SPARKS — Mike Milligan described himself as the jokester in the office. The guy who brings a contagiously upbeat and energetic personality to the table. In his work experience he knows many sales positions can be “intense” and do not offer an opportunity “to show people who you really are.”
However, Milligan has found his perfect fit at John Ascuaga’s Nugget where he accepted the sports marketing director position in December. Milligan said entering the Nugget’s already positive atmosphere will help him easily transition to the new job.
“The beauty of the Nugget is that the environment allows me to be who I am and I am extremely grateful for the opportunity to not have to modify my personality,” Milligan said Wednesday. “I can complement the existing hard work ethic and I will be able to apply that element of myself to my job and the customers. It is truly amazing.”
Milligan has been living in the northern Nevada area for about 10 years after growing up in Santa Rosa, Calif. and attending college at California State University, Sacramento. Milligan’s passion and expertise in golf has led him to managing and marketing the Tahoe Mountain Club’s golf courses which included Coyote Moon, Old Greenwood and the Golf Course at Gray’s Crossing.
Milligan’s classification as a Class A PGA Golf Professional by no means says he can only cater to visitors looking for the area’s best greens. Milligan prides himself on competing in as many different and diverse sports as possible, including soccer, bicycle racing, triathlons, hunting, fishing and anything to get him outdoors.
“Fitness is the name of the game for me. I am a crossfit junkie of recreational activities,” Milligan said. “I like to be fit enough to do anything I can and I will do whatever I can to be outside and stay fit.”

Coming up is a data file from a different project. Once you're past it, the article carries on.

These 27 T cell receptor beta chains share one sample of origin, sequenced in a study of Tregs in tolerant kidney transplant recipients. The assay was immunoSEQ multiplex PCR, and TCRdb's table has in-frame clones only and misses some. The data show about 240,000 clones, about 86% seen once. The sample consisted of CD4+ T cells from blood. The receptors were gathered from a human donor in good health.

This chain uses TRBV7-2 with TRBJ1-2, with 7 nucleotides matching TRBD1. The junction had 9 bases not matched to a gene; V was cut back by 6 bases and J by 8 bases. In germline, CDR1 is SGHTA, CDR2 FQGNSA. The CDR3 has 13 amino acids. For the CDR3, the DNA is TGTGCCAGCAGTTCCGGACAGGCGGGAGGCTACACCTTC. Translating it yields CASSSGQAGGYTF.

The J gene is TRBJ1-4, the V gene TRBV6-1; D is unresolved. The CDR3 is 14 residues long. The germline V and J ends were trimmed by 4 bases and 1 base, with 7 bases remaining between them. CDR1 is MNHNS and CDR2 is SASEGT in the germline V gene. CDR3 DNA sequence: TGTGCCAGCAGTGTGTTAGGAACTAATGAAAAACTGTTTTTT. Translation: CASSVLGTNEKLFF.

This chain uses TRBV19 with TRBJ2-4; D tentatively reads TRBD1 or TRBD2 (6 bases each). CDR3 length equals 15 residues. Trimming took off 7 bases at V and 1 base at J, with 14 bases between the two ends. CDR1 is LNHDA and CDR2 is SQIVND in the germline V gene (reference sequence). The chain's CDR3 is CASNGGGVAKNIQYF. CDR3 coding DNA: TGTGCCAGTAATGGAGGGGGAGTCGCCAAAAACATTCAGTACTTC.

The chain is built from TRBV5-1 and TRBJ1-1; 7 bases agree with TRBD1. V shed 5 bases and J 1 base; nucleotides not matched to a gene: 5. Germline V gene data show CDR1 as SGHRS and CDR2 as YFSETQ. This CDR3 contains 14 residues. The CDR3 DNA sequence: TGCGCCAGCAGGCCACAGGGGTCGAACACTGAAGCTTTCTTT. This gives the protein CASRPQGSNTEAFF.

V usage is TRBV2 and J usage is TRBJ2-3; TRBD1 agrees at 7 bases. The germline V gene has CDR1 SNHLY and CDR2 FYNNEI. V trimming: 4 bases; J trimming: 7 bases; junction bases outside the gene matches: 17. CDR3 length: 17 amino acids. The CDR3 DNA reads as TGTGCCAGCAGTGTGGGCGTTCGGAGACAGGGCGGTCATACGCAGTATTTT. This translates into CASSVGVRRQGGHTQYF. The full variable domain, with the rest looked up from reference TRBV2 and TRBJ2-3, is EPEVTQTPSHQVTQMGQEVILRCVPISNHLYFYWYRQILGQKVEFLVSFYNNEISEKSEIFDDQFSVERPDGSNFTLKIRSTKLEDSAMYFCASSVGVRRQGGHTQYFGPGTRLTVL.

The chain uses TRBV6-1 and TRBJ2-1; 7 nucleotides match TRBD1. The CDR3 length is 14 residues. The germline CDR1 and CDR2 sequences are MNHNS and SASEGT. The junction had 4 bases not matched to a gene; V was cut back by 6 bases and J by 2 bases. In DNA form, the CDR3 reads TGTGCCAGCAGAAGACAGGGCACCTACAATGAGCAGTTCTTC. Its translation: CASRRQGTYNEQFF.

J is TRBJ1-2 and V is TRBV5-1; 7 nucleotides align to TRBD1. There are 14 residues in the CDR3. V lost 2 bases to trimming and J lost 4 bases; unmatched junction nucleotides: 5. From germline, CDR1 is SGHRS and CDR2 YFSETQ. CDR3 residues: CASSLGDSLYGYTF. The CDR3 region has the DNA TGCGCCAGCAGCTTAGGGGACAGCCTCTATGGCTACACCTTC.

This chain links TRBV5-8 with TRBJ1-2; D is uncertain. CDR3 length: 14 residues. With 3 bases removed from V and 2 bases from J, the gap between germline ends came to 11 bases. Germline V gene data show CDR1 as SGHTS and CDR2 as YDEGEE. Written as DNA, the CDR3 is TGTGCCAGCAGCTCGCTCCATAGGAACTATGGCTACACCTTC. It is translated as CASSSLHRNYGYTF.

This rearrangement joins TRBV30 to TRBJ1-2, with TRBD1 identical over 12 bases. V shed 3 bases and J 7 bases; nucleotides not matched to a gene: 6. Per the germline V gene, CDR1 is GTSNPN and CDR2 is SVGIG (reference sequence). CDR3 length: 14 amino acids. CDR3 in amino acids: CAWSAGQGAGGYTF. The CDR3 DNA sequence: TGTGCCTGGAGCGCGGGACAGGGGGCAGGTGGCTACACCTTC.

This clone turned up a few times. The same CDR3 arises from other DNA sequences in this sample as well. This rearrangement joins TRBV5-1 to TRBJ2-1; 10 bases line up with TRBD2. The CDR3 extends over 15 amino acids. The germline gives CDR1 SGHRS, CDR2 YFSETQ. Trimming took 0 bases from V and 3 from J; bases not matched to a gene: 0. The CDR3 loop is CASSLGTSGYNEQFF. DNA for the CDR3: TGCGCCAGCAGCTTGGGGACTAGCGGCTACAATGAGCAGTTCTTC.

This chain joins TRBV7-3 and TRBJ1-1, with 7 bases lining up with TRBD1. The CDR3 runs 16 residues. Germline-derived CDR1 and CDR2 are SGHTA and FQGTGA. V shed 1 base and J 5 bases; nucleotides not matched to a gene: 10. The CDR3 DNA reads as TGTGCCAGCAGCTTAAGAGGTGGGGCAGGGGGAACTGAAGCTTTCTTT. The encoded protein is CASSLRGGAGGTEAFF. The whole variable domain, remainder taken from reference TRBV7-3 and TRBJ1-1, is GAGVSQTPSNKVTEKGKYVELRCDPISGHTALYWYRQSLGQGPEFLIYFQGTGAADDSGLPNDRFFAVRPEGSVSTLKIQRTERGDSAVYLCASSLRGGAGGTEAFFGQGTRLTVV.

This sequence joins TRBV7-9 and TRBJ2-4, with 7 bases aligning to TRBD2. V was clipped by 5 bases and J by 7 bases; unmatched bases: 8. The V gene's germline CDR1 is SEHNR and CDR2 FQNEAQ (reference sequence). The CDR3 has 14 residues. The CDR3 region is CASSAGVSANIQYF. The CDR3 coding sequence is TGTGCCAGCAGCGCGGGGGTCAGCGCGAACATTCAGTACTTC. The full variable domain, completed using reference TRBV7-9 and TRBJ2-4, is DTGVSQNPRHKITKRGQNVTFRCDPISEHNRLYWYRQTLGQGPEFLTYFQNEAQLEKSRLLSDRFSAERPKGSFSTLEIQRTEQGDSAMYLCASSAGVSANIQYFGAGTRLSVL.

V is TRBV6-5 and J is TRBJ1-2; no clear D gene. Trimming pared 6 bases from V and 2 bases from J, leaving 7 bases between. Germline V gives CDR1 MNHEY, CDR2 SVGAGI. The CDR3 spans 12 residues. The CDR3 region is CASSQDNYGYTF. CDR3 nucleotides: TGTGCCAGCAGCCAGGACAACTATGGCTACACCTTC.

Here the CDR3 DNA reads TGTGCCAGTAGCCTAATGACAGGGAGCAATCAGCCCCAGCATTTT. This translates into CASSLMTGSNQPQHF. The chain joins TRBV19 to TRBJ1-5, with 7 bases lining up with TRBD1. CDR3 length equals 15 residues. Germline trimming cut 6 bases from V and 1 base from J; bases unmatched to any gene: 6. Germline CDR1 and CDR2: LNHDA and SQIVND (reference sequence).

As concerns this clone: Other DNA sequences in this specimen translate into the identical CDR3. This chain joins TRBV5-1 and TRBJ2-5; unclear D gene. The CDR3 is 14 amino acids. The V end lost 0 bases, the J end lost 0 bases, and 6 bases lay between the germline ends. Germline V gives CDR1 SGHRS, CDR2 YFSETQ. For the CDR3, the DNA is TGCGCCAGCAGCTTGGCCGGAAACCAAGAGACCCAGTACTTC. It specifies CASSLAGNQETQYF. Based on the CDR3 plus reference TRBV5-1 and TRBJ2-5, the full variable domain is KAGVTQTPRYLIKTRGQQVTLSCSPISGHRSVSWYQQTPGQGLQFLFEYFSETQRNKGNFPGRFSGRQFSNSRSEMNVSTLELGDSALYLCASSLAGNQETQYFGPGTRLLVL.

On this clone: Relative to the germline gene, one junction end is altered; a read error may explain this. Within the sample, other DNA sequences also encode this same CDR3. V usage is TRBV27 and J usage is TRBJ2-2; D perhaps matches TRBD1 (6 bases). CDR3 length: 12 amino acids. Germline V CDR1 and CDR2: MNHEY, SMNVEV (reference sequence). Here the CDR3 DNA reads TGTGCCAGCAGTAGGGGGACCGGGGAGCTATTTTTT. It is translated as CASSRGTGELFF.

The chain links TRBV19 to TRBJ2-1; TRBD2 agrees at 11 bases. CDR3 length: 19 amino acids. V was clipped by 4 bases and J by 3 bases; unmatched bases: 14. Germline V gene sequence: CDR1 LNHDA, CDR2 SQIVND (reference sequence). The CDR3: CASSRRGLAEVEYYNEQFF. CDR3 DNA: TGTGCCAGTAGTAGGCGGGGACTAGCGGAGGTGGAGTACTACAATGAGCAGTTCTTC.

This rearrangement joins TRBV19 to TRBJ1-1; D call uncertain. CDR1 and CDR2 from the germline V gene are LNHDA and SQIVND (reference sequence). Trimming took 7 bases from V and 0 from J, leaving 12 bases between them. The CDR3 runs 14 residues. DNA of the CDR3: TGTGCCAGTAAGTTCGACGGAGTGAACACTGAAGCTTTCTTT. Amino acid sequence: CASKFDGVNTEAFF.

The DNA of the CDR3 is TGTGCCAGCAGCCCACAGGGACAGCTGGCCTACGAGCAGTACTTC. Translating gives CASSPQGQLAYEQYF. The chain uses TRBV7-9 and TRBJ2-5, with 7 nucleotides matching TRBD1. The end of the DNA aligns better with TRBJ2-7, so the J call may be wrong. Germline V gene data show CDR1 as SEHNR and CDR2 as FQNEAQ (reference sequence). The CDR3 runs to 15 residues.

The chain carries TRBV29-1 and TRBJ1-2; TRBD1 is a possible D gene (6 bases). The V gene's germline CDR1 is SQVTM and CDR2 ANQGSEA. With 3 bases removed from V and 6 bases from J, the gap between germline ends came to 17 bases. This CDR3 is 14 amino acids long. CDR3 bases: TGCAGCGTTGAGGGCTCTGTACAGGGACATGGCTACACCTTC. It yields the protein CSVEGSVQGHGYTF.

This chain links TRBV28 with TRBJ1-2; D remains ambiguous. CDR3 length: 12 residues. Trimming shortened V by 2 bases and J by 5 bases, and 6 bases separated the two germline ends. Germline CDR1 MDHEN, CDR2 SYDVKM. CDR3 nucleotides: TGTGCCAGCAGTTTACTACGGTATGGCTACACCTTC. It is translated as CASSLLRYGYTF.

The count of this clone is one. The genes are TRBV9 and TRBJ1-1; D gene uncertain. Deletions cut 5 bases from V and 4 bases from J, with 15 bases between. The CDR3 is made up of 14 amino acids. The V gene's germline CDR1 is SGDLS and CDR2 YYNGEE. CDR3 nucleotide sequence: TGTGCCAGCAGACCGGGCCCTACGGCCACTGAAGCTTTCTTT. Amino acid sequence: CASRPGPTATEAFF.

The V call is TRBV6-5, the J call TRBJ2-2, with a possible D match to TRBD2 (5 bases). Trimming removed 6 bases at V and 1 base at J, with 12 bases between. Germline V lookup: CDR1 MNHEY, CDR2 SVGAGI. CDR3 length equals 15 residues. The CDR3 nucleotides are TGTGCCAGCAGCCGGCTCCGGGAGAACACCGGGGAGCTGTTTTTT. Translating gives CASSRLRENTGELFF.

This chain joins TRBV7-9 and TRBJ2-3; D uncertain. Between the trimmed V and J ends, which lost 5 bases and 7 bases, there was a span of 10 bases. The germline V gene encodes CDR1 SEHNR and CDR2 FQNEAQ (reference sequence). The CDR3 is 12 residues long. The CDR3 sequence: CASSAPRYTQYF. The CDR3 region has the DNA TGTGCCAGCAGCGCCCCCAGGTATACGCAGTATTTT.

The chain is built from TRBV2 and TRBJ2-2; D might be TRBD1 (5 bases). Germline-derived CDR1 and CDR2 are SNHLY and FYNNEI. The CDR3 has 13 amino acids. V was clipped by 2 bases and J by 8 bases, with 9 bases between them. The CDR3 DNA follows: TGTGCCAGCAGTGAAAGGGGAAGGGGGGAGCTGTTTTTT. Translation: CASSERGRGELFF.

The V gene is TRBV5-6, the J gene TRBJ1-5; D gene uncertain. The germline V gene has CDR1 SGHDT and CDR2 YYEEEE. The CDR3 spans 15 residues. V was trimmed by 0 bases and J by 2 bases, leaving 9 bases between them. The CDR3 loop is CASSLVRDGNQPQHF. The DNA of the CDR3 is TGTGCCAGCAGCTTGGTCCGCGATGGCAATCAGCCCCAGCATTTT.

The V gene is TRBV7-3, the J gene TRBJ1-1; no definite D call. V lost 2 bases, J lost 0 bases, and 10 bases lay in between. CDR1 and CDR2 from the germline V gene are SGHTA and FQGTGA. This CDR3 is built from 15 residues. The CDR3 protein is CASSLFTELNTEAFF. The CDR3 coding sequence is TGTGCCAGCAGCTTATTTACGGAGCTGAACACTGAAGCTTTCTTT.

Milligan said sports and recreational activities are a way for him to remain level-headed and relieve the stresses of everyday life.
“Work is work and life can throw so many stresses and responsibilities at you, and without outlets to be at the core of who you are it can become too much,” he said. “Competition drives me and it is all about satisfying my peace of mind and getting back to myself.”
When he is not actively releasing his stresses through sports, Milligan said you can find him in the kitchen experimenting with recipes. He said cooking is something foreign enough to him that complicating his mind with edible creations is soothing.
“There’s something zen-like in chopping an onion or preparing ingredients and trying something different. Sometimes it works and sometimes it doesn’t, but in the process I kind of get back to myself and it provides some quiet time for me mentally,” he said.
Milligan said his focus as sports marketing director will be to promote, provide and enhance services at the Nugget that do not particularly target food or gaming. He said the Nugget has a prime location on the I-80 corridor for traveling recreation enthusiasts and that his job is to associate and learn from them in order to achieve their needs.
Milligan said the Nugget’s family friendly environment and diversity of guests will allow him to adapt recreational needs substantially.
“To transition the hotel into the next generation we need to figure out what these various sports types require and attract them beyond the basics,” Milligan said using safe and patrolled parking for motorsports racers as an example. “Once we start learning what to pinpoint and what drives these recreation consumers, we can tailor certain services and needs they have and apply them to the hotel.”
Milligan said offering rental equipment to skiers or hikers who stay at the Nugget are other examples of ways to help attract new guests. He said the his main challenge will be exploring the recreational world that lies beyond his own.
“Certain sports I have no idea what the needs are but we will learn those as we go. Even though I am very broad participant I can’t assume I am going to know everything a hunter requires,” Milligan said, adding that even without knowing the needs of sport enthusiasts he will be able to relate to them. “I see my job as a facilitator of fun. People participate in recreation because it is fun and if I can tailor certain things to facilitate those people looking to have fun, then I have done my job.”